prldb

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These are questions asked by prldb

Suppose I specify a metric in say the differential geometry package or Physics package that has an arbitary function f(x,y) of some of the coordinates as a component. Can I specify Maple to treat the function as real valued when Maple is asked to compute curvature etc for the metric? In some examples I have performed Maple sometimes returns expressions in f(x,y) for components that are in fact zero once one treats f(x,y) as real valued. It would be preferable to have Maple actually return '0' in such cases.

 

I tried the 'assume' command but Maple complained it was being applied to a protected name and I tried using

use RealDomain in simplify (5) end use

after Maple's computations, where (5) lablled Maple's output, but Maple didn't perform any simplification.

Given a metric, to compute quantities in the NP formalism one needs to specify a null tetrad. In the various examples in the help pages, sometimes the tetrad is specified simply as a list of 4 vectors, e.g., NT := [...] and sometimes evalDG is applied as in NT := evalDG({...]). Using the first format, Maple accepted NT as argument in NPSpinCoefficients but  NPCurvatureScalars(SpinCoefficients,NT) complained that the second argument wasn't a list of four vectors. When I used the second format, both commands returned the expected results. Why the difference?

RobinsonTrautmanSpinDG.mw

If I call for the metric (27.27) in Stephani et al. in the Physics package, I expected the null tetrad employed to compute say the Weyl scalars would be the one given in conjunction with (27.27) (equation (27.22) in Stephani et al.). But, Weyl[scalars] returned long expressions for each of the five scalars, whereas with respect to the null tetrad in Stephani et al one expects the first two (or last two) scalars to be zero since the null vector k in their tetrad is the multiple pnd of Weyl. e_[nullvectors] and Setup(tetradmetric=null) followed by e_[ ] seem to output the same null tetrad, which does not appear to be that of Stephani et al. I assume this null tetrad is the null tetrad associated to the orthonomral tetrad that e_[ ]  returns if one hasn't used Setup(tetradmetric=null). How does Maple select this default orthonormal tetrad? What is the best way to set the null tetrad of Stephani et al as the null tetrad to compute Weyl[scalars]?

Here is a simpler example. Calling [27, 37, 1]. Stephani et al give the null tetrad in terms of the spacetime coordinates along with the metric in their equaiton (27.37). After using Setup(tetradmetic=null), e_[ ] returns a tetrad that might, I suppose, be that of Stephani et al. in disguise. Specifically, the tetrad vector defining the null congruence should have only a component with respect to the coordinate r, yet the Maple output gives expressions for the components with respct to the u and r coordinates for both the k and l elements of the null tetrad (while the expressions for the complex element m is exactly what one would expect). As in the previous example, all Weyl scalars are given by nontrivial expressions, even though two of them should be zero (since k is a multiple pnd). So is it the case that the experssions in the Maple output where one expects zero are in fact zero in disguise? The experssions are complicated enough that it is not obvious.  I have uploaded the Maple document for these calculations. SKMHH27_37.mw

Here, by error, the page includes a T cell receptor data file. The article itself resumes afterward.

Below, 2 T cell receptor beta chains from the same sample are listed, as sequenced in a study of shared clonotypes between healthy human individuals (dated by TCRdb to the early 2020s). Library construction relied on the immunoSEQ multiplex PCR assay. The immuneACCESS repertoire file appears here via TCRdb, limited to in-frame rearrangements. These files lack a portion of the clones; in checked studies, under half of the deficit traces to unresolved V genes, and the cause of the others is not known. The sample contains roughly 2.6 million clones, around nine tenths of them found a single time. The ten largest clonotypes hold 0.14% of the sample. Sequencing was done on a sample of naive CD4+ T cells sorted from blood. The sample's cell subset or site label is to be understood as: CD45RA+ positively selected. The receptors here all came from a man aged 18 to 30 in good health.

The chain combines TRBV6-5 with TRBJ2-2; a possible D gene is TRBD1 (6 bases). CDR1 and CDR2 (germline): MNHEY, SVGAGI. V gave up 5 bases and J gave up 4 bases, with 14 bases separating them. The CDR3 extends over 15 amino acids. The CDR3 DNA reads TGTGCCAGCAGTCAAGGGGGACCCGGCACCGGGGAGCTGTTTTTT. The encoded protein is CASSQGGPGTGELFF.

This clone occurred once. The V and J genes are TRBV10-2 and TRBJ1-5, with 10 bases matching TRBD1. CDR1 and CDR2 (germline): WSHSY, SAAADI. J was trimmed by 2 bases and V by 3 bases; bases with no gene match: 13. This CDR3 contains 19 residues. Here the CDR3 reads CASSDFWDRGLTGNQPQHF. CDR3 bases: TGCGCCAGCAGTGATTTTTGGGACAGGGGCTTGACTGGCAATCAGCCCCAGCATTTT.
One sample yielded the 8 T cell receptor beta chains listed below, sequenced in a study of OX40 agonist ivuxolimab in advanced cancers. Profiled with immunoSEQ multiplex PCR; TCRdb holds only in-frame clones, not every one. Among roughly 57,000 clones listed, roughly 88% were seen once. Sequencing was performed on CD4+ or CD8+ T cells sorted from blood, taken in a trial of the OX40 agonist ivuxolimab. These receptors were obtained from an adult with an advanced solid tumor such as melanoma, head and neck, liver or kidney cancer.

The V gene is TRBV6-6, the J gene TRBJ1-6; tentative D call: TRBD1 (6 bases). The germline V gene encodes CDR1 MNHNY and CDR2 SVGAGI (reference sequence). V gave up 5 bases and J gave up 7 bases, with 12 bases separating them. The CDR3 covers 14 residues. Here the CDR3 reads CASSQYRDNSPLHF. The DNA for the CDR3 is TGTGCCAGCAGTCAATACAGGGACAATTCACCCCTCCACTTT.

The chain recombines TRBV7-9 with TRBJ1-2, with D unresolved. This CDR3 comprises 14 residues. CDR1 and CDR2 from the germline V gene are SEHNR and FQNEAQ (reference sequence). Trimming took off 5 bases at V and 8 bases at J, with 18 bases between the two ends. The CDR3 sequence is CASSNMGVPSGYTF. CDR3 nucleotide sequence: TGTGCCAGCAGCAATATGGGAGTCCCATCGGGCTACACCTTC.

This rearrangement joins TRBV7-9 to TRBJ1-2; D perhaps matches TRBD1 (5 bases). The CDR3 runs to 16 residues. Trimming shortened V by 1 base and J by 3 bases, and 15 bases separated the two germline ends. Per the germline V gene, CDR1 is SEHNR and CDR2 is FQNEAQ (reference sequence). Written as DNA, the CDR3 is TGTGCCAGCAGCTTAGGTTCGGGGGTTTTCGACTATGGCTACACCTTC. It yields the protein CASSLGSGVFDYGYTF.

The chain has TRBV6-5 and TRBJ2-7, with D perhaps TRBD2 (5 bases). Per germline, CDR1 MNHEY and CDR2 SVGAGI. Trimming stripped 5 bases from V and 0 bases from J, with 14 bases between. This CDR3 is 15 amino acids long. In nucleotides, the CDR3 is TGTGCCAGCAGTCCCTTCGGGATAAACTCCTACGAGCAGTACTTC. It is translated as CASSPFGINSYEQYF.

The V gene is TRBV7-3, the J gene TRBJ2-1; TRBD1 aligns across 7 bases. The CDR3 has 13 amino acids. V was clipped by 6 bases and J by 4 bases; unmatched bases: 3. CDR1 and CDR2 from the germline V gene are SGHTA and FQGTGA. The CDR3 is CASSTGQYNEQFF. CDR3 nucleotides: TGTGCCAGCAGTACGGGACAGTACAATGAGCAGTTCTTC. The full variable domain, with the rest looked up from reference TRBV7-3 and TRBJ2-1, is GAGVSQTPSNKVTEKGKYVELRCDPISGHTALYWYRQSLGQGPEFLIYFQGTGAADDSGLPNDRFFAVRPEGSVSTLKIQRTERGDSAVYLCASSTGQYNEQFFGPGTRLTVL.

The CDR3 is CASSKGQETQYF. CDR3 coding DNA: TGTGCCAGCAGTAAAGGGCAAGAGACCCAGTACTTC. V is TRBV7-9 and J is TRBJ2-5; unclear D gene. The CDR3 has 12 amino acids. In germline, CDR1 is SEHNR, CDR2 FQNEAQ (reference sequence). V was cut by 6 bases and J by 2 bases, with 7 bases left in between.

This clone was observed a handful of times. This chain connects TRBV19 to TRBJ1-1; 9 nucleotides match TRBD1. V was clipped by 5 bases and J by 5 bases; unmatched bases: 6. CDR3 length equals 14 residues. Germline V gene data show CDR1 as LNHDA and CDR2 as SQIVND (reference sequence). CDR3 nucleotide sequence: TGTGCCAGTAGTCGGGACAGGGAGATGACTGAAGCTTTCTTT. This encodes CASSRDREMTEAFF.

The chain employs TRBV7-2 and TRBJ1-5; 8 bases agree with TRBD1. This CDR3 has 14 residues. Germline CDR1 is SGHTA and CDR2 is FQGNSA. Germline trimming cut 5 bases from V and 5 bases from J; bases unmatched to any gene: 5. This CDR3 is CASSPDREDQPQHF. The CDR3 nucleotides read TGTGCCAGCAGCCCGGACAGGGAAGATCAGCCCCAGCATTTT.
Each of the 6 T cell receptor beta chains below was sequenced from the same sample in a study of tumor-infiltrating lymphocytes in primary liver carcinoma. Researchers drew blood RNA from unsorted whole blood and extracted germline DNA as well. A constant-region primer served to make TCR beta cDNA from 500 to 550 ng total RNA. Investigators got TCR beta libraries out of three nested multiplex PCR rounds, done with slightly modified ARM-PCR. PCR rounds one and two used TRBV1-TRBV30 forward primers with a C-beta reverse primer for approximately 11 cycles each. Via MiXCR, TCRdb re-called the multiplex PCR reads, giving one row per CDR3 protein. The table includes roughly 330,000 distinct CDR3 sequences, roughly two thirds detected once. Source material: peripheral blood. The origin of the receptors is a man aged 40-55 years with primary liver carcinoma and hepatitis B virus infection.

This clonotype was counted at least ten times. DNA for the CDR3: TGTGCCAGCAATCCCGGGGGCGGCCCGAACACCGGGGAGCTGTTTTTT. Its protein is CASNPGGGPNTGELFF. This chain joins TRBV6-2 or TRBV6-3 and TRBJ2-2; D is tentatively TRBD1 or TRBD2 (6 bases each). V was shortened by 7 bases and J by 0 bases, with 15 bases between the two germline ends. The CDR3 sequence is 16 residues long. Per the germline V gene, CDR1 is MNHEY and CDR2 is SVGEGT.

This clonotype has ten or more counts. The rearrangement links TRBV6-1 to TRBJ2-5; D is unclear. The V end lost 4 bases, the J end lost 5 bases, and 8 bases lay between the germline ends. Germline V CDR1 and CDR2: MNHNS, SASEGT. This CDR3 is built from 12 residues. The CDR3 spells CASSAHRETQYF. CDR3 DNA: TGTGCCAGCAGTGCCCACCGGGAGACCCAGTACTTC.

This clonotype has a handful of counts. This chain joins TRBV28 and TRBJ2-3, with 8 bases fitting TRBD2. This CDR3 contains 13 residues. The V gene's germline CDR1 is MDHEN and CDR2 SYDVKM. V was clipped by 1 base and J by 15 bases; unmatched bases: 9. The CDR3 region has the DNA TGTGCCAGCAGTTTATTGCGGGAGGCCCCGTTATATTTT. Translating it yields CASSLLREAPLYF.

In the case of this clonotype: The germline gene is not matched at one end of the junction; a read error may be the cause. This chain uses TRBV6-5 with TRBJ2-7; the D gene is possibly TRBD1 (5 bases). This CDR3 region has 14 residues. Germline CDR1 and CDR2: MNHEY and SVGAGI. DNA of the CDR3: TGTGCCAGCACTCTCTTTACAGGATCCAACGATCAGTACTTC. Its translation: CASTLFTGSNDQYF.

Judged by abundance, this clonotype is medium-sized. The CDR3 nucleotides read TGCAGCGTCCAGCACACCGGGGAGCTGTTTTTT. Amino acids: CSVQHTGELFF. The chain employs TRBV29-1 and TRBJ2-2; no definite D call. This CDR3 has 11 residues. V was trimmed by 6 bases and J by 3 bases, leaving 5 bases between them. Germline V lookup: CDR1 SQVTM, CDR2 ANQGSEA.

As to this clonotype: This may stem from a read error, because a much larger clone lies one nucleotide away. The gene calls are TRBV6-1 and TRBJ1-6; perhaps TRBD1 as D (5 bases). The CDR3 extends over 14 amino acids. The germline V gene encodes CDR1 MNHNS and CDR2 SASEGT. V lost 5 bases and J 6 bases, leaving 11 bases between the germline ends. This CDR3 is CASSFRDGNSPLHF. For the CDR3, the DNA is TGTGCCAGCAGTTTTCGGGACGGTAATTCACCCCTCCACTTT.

The Help page Physics/tensors-a complete guide states that spacetime metrics from Kramer et al. are referenced by chapter, section, and equation number, e.g., g_[[12, 16, 1]]. But there is no section 16 in Ch 12 and equations within each chapter are numbered sequentially without reference to section. By playing around it seems that in fact the first number is chapter, the second number is equation number, and the third number refers to subcases of the metric, when they are specified in the text. Is that correct?

Also, the output I get from say g_[[27, 27, 1]], or any other attempt  made, is just the metric, without any specification of the coordinates etc, which the Help pages susggest should be part of the output.

I have been computing curvature etc of a four-dimensional metric that invloves three arbitary functions using the DifferentialGeometry package. I am now intereted in whether Maple can compute the Killing vectors. I have used the code of Example 3 from the Maple help page on KillingVectors in the  Tensor subpackage of the package DifferentialGeoemtry. If I set the arbitrary functions to be constants using the' auxiliaryequations' part of the code, then Maple outputs Killing vectors, so all good so far. If I leave the three arbitary functions to be arbitrary, however, specifying only that they be nonzero (as in Example 3) Maple had not produced any output after five hours, though when I moved the cursor over the tool bars at the top of the screen it turned to an hour glass, indicating that Maple was busy. Does anyone have experience with whether I am asking too much of Maple or whether I just need to give it more time to produce answers? If the latter, how long? The Example 3 indicates Maple will consider several possibilties including the completely arbitrary option, though that example only involves one arbitary function, so having multiple arbitary functions obviously increases the complexity.

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